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G & G Closed Circuit Events, LLC v. John P. Quach

February 23, 2011

G & G CLOSED CIRCUIT EVENTS, LLC
PLAINTIFF,
v.
JOHN P. QUACH, AND THIEN TRAN A/K/A
HIEN TRAN, INDIVIDUALLY AND D/B/A AM THAM, AND LIEM V. NGO, INDIVIDUALLY AND D/B/A AM THAM,
DEFENDANTS.



The opinion of the court was delivered by: Lucy H. Koh United States District Judge

United States District Court For the Northern District of California

ORDER GRANTING MOTION FOR DEFAULT JUDGMENT

The Clerk of the Court entered default against Defendant Liem V. Ngo, doing business as Am Tham ("Defendant"), after Defendant failed to appear or otherwise respond to the Summons and Complaint within the time prescribed by the Federal Rules of Civil Procedure. Before the Court is Plaintiff G & G Closed Circuit Events, LLC's motion for default judgment. Defendant, not having appeared in this action to date, has not opposed the motion. Pursuant to Civil Local Rule 7-1(b), the Court finds this matter appropriate for resolution without oral argument. For the reasons discussed below, Plaintiff's motion for default judgment is GRANTED.

program "Strikeforce: Featuring Frank Shamrock v. Nick Diaz" ("Program"), originally broadcast 4 nationwide on April 11, 2009. First Amended Compl. ("FAC") ¶ 11. The program was unlawfully intercepted and exhibited by Defendant, at his commercial establishment ("Am Tham") located in Federal Communications Act of 1934, as amended, 47 U.S.C. § 605 and 47 U.S.C. § 553, as well 8 as violations of California law against conversion and California Business and Professions Code 47 U.S.C. § 605 and for conversion.

Plaintiff requests $10,000 in statutory damages for violation of 47 U.S.C. § 605(e)(3)(C)(i)(II), and $100,000 in enhanced damages for willful violation of 47 U.S.C. § 605(e)(3)(b)(iii). Finally, with respect to its conversion claim, Plaintiff seeks $1,600, the amount

Defendant would have been required to pay had he ordered the "Program" from Plaintiff. Satisfied 16 of its subject matter jurisdiction (federal statutes at issue) and personal jurisdiction (Defendant resides and does business in California), the Court shall proceed to review Plaintiff's motion for 18 default judgment.

22 answer a complaint, the plaintiff may move the court for an entry of default judgment. The grant 23 of a default judgment is within the discretion of the court. Draper v. Coombs, 792 F.2d 915, 924 24 (9th Cir. 1986). In exercising discretion to enter default judgment, the court should consider the 25 following factors: (1) the possibility of prejudice to the plaintiff; (2) the merits of plaintiff's 26 substantive claim; (3) the sufficiency of the complaint; (4) the sum of money at stake in the action; (5) the possibility of a dispute concerning material facts; (6) whether the default was due to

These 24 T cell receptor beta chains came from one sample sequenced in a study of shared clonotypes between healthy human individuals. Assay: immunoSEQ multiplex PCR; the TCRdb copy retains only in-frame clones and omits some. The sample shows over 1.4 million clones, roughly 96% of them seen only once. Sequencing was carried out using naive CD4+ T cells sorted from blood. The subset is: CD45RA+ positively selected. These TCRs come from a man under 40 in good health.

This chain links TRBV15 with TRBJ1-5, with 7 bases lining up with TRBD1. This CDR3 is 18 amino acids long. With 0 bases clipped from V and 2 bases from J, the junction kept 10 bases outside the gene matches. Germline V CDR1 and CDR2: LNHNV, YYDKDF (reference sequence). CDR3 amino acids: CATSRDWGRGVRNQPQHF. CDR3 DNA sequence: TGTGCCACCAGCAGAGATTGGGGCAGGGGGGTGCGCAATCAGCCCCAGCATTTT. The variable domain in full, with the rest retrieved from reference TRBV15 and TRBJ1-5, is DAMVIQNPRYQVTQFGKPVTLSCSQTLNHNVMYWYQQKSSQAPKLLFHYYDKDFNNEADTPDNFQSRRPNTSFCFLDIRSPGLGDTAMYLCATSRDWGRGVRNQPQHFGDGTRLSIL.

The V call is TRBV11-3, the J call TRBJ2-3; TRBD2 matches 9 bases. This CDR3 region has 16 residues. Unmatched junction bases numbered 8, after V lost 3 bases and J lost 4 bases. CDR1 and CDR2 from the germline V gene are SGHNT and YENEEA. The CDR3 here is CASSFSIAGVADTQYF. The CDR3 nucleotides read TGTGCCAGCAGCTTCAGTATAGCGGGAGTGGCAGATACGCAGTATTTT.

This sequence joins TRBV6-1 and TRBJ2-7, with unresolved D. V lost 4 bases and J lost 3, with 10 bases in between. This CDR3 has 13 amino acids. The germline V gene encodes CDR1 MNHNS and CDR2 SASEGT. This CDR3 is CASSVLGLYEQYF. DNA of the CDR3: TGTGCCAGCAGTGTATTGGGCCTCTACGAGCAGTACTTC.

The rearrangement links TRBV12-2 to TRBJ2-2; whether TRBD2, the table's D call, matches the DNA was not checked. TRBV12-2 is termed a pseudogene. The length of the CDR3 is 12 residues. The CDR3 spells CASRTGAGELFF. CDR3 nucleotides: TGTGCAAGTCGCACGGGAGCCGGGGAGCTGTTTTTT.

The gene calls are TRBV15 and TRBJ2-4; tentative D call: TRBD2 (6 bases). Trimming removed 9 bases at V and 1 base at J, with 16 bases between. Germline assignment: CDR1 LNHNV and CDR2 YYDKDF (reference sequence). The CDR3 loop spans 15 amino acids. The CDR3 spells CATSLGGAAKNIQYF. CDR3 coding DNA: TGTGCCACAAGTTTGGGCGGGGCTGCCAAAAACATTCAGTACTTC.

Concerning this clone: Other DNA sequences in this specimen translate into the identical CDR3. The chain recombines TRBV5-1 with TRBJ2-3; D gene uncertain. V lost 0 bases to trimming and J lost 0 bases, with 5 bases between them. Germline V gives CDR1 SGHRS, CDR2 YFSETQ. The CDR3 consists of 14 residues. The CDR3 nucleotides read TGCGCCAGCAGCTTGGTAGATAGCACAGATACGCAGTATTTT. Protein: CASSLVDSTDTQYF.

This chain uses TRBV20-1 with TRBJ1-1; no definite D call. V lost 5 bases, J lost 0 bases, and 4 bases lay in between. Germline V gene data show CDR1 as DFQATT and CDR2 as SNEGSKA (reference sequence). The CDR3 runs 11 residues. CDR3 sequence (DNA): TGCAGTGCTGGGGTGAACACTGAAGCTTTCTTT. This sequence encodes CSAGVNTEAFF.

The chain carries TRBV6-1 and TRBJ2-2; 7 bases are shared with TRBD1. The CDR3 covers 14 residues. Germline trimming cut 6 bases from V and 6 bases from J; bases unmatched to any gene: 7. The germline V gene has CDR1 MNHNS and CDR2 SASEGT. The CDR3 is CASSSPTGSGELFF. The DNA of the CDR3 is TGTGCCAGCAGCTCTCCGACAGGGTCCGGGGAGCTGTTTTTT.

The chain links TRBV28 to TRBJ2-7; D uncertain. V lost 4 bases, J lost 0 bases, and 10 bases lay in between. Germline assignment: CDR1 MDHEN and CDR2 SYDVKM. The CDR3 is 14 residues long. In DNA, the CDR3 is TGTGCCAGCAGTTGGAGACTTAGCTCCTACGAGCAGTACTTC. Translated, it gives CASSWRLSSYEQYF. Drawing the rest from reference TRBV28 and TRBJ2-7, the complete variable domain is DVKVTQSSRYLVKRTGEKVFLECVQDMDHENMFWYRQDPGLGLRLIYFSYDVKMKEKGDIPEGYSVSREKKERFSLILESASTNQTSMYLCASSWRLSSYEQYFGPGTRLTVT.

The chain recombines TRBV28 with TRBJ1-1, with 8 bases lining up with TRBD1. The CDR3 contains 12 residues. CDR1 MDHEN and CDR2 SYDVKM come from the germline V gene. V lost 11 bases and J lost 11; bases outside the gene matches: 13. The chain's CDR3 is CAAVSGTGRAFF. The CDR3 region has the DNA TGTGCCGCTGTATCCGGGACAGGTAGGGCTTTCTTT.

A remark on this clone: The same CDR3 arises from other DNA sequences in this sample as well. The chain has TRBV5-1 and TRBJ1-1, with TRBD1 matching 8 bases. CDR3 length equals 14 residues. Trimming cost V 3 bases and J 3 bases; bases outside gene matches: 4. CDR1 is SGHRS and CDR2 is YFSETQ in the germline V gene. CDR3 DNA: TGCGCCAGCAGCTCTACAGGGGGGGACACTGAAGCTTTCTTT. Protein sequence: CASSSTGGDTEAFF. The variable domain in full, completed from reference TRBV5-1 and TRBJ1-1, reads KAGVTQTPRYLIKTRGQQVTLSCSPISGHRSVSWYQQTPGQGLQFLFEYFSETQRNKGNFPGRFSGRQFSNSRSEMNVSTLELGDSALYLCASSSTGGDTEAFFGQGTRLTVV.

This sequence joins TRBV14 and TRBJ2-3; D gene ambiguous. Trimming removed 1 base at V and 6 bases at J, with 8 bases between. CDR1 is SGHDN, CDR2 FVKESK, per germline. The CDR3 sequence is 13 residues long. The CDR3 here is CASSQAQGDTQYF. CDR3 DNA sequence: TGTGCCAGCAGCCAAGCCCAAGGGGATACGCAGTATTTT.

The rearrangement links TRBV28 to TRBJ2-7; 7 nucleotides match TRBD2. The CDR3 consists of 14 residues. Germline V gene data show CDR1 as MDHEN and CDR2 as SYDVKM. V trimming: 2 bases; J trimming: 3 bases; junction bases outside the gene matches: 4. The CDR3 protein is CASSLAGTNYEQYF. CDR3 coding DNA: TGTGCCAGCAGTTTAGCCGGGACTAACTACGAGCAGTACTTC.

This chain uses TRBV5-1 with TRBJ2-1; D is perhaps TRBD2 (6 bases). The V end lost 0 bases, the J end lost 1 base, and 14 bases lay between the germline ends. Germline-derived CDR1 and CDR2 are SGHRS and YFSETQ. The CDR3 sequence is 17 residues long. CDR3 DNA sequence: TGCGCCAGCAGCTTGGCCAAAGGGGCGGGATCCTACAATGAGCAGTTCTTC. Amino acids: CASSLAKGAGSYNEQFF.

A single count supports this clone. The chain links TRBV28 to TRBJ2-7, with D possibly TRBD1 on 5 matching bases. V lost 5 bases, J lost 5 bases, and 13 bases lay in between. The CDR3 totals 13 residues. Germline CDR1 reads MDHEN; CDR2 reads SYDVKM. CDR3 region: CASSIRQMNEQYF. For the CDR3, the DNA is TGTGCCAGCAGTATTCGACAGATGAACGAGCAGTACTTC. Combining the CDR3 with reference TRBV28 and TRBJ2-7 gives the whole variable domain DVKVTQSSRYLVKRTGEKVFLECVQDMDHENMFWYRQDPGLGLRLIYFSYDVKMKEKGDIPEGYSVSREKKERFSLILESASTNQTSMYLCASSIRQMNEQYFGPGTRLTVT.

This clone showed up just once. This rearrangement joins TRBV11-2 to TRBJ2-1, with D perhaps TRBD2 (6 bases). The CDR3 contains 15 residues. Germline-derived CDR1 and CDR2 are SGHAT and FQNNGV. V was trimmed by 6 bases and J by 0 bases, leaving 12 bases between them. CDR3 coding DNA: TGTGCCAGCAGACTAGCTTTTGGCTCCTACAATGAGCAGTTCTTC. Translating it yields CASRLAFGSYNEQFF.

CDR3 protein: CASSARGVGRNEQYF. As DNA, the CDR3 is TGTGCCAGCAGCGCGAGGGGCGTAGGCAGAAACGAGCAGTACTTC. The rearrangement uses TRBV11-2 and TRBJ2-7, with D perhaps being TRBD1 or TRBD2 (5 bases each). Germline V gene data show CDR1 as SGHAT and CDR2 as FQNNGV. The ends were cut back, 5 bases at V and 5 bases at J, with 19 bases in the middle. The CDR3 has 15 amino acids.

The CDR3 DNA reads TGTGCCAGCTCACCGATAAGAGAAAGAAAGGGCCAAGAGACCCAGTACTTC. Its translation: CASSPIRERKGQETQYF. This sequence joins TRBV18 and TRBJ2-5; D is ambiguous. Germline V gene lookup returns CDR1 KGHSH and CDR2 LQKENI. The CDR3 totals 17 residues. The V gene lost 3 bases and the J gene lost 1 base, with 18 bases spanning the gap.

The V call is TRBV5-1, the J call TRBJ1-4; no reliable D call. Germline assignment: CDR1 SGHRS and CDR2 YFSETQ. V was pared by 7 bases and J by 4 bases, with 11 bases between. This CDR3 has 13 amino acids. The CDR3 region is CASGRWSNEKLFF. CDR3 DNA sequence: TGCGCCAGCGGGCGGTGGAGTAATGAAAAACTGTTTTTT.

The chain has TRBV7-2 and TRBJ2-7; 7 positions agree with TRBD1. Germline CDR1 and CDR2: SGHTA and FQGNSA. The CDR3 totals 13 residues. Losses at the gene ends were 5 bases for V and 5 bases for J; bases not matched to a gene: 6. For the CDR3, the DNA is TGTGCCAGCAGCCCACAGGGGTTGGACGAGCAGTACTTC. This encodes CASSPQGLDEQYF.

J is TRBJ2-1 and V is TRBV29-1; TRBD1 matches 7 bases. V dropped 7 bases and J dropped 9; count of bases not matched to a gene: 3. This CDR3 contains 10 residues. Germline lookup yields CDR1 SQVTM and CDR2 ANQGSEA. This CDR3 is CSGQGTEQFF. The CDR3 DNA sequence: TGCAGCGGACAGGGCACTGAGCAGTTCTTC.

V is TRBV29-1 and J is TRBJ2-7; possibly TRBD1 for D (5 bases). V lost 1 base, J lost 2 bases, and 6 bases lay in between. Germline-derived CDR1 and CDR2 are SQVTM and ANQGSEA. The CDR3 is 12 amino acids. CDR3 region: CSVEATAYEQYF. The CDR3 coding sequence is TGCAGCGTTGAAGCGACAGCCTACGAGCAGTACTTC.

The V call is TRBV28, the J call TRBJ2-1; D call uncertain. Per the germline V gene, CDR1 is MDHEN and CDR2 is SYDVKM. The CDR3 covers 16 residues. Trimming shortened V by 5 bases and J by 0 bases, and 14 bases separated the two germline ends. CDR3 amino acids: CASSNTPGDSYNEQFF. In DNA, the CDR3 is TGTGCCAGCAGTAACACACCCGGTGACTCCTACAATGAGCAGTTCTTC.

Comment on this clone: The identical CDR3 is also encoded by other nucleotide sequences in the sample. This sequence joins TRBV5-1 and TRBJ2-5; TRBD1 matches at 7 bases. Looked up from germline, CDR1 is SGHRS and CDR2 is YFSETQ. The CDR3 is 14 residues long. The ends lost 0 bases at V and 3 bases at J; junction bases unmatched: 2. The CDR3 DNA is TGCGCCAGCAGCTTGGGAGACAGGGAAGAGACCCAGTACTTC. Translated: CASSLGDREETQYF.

I.Background

Plaintiff alleges that it owns exclusive commercial distribution rights to the pay-per-view San Jose, California. FAC ¶ 12. On April 30, 2010, Plaintiff filed this action for violations of the § 17200. In the pending motion for default judgment, however, Plaintiff seeks damages only under § 605(e)(3)(C)(ii). Plaintiff also seeks costs and attorney fees pursuant to 47 U.S.C.

United States District Court For the Northern District of California

II.Discussion

A.Default Judgment

Pursuant to Federal Rule of Civil Procedure 55(b)(2), when the defendant fails to timely excusable neglect; and (7) the strong policy underlying the Federal Rules of Civil Procedure 2 favoring decisions on the merits. Eitel v. McCool, 782 F.2d 1470, 1471-72 (9th Cir. 1986).

will be prejudiced if default judgment is not entered. Plaintiff has presented proof of adequate 5 service of process, and Defendant has failed to timely answer, leading the Clerk of Court to enter 6 default against Defendant. See Dkt. Nos. 25-27. Because Defendant has refused to take part in the 7 litigation, Plaintiff will be denied the right to adjudicate its claims and obtain relief if default 8 judgment is not granted. Second, Defendant has not presented a defense or otherwise 9 communicated with the Court. Accordingly, there is no indication that ...


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